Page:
In this true account, a great physician puts a 33-year sterling career on the line for someone he’s never met, risking sanction and possible suspension from the medical establishments in both his native and adopted homelands. Another great physician cuts short his business trip in India and races back home to Ghana to open the only currently operational Catheterization laboratory in town just in time to make the emergency intervention possible on a Sunday.
A true friend suspends his own busy life for 48 hours in order to bring the two physicians together in Accra with barely enough time to save his old school mate’s life.
A young wife and mother of three incredibly adorable kids doggedly fights a myopic health delivery system, refusing to let anyone tell her that she is a walking widow.
“…what a racy, scary, magical, joyful story he has survived to tell! And what a fantastic story-teller!” — Kwaku Sakyi AddoGHS 75.00GHS 75.00Quick View
The work presented in this book is an attempt at a comprehensive statement of the natural history of the sickle cell disease patient and is based upon more than 1500 consecutive patients personally observed and followed up by the author for more than five years. Comments and discussions are, however, based on experience acquired from active supervision of a total of over 3,000 sickle cell disease patients in Ghana between 1965 and 1977, giving a rough experience value of close to 30,000 patient-years.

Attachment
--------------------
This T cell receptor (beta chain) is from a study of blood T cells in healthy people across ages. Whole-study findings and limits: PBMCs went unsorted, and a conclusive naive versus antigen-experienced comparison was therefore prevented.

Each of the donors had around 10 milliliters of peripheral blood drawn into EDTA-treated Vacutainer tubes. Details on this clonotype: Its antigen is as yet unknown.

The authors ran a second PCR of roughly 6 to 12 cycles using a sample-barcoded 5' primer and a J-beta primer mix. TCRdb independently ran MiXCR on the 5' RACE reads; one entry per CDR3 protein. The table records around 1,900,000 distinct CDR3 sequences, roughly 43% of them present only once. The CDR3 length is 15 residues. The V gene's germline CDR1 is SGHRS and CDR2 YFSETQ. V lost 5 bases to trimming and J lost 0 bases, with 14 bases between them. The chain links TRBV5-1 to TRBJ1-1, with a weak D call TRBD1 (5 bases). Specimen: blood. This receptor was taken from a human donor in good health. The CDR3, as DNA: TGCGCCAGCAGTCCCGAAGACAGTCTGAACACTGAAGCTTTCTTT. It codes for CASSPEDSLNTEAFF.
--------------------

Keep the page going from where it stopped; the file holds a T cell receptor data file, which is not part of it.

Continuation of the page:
Sickle cell disease is defined and the various genotypes and phenotypes comprising the disease are clarified. More than 70 years of actively expanding literature has been reviewed, including new information on the molecular pathology and pathophysiology of these haemoglobinopathies. The epidemiology of sickle cell disease, together with a catalogue of clinical features and complications, as witnessed by the author in Accra, have, with the aid of computers, been stated in quantitative terms.
The work shows that sickle cell disease is a problem of great magnitude, deserving of national and international attention. An approach to treatment is given, with greater emphasis on patient management than is usual, paying attention to aggravating factors such as infections within poor socio-economic conditions and stressing the importance of genetic counselling and family planning for patients.GHS 250.00GHS 250.00Quick View